Beethoven, String Quartet No.9, Op.59 [1/4]





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Published on Apr 4, 2012

The three "Rasumovsky" (or "Razumovsky") string quartets, opus 59, are the quartets Ludwig van Beethoven wrote in 1806, as a result of a commission by the Russian ambassador in Vienna, Count Andreas Razumovsky:
String Quartet No. 7 in F major, Op. 59, No. 1
String Quartet No. 8 in E minor, Op. 59, No. 2
String Quartet No. 9 in C major, Op. 59, No. 3
They are the first three of what are usually known as the "Middle Period" string quartets, or simply the "Middle Quartets." The other two are opus 74 and opus 95. Many quartets record all five as a set.
Beethoven uses a characteristically "Russian" theme in the first two quartets in honor of the prince who gave him the commission. In Op. 59 No. 1, the "Thème russe" is the principal theme of the last movement. In Op. 59 No. 2, the "Thème russe" is in the B section of the third movement, the scherzo, this theme being based on a Russian folk song which was also utilized by Modest Mussorgsky in his opera Boris Godunov and by Igor Stravinsky in his ballet The Firebird. In the quartet Op. 59 No. 3, there is no "Thème russe" explicitly named in the score, but many commentators have heard a "Russian" character in the subject of the Andantino movement.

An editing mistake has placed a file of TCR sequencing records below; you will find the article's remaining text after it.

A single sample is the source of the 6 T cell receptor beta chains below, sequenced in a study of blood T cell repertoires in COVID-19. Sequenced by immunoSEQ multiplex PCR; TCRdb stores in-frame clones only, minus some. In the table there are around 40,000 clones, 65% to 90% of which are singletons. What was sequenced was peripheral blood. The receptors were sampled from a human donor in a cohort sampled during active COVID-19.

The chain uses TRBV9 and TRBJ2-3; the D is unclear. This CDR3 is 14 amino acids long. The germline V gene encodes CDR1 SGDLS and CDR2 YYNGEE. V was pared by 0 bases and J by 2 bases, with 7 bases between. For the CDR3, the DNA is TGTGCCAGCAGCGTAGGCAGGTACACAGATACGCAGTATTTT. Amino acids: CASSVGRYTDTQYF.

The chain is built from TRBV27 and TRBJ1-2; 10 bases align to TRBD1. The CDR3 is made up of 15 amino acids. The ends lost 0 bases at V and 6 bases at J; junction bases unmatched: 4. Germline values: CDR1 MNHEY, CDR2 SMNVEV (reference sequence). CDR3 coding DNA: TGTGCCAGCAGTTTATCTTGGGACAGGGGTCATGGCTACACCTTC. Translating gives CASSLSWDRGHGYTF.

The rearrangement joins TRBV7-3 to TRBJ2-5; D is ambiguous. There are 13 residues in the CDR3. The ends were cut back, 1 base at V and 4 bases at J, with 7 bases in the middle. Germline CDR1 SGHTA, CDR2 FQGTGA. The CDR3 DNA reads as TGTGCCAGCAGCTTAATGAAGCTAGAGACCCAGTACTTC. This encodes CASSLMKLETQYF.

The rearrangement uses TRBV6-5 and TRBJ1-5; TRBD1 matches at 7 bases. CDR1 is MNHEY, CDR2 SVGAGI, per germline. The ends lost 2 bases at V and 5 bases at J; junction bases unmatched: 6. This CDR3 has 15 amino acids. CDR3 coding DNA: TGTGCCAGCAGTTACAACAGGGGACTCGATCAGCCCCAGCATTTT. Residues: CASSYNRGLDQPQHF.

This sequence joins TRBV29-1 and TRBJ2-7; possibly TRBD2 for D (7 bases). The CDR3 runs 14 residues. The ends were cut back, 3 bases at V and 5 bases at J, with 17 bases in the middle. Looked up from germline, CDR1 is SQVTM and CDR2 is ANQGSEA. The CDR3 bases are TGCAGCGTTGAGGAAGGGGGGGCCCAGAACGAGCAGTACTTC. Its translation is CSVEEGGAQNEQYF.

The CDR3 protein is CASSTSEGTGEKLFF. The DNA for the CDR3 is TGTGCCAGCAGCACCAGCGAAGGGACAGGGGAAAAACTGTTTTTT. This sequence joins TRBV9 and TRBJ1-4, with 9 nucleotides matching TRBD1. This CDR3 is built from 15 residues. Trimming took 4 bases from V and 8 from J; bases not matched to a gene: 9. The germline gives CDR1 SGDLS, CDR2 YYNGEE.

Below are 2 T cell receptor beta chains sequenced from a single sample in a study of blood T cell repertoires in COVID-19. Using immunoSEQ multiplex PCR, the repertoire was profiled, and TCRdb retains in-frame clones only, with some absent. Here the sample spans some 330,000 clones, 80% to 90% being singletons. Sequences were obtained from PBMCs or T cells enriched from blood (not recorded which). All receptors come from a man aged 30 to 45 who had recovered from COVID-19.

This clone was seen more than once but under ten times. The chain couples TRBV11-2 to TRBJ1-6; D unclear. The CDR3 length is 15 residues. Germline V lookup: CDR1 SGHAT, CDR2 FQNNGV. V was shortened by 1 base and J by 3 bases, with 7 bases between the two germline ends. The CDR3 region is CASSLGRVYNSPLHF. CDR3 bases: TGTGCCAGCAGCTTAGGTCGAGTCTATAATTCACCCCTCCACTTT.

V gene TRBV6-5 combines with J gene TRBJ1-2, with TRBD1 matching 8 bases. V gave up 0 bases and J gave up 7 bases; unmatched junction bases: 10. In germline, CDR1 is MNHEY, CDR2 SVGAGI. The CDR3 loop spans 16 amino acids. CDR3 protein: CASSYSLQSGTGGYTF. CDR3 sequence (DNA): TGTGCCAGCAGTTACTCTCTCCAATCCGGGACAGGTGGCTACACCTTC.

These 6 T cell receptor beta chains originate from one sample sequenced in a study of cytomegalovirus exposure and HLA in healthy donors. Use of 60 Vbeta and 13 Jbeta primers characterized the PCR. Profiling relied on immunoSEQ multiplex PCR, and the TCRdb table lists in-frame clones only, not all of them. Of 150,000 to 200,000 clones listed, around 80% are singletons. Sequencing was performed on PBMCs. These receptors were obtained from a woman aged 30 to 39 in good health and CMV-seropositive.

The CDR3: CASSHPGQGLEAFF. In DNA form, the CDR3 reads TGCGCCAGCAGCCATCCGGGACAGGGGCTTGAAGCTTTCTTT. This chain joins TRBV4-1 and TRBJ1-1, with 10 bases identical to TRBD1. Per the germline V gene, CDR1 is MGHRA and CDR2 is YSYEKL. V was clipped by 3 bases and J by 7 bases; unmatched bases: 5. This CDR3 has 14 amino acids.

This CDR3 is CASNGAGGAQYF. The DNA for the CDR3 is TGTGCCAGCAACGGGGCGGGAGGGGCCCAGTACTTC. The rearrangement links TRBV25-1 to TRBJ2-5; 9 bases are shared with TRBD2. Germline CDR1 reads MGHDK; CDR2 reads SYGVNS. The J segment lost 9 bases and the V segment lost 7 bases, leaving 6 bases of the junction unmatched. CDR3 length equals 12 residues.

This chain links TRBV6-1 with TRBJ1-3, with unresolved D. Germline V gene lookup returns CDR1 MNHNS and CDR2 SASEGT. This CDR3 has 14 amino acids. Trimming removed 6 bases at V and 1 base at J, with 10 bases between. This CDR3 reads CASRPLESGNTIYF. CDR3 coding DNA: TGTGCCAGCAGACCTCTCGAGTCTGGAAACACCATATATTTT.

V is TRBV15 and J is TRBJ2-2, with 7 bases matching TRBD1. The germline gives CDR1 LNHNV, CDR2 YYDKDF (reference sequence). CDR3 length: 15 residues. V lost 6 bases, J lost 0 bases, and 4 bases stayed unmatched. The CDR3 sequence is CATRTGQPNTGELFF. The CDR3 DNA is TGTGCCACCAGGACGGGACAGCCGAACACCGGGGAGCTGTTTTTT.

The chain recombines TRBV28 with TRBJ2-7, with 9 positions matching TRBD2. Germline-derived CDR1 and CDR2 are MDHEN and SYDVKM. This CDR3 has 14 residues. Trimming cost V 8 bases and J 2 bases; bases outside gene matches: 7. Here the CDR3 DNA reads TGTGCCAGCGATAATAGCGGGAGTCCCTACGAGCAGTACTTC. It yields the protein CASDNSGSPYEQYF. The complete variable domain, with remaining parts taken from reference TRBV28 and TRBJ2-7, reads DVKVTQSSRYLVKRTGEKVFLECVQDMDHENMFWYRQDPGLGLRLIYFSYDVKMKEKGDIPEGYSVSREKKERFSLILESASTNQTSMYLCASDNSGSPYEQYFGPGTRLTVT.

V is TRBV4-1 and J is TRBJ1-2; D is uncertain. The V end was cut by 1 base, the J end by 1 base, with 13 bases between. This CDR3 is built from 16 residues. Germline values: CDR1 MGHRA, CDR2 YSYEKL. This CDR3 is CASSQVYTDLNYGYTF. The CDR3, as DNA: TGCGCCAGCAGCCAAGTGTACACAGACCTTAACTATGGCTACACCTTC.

All three quartets were published as a set in 1808 in Vienna.

Ludwig van Beethoven's String Quartet No. 9 in C major was published in 1808 as opus 59, no. 3. It consists of four movements:
Andante con moto - Allegro vivace (C major)
Andante con moto quasi Allegretto (A minor)
Menuetto (Grazioso) (C major)
Allegro molto (C major)
This work is the last of three quartets commissioned by prince Andreas Razumovsky, then the Russian ambassador to Vienna.

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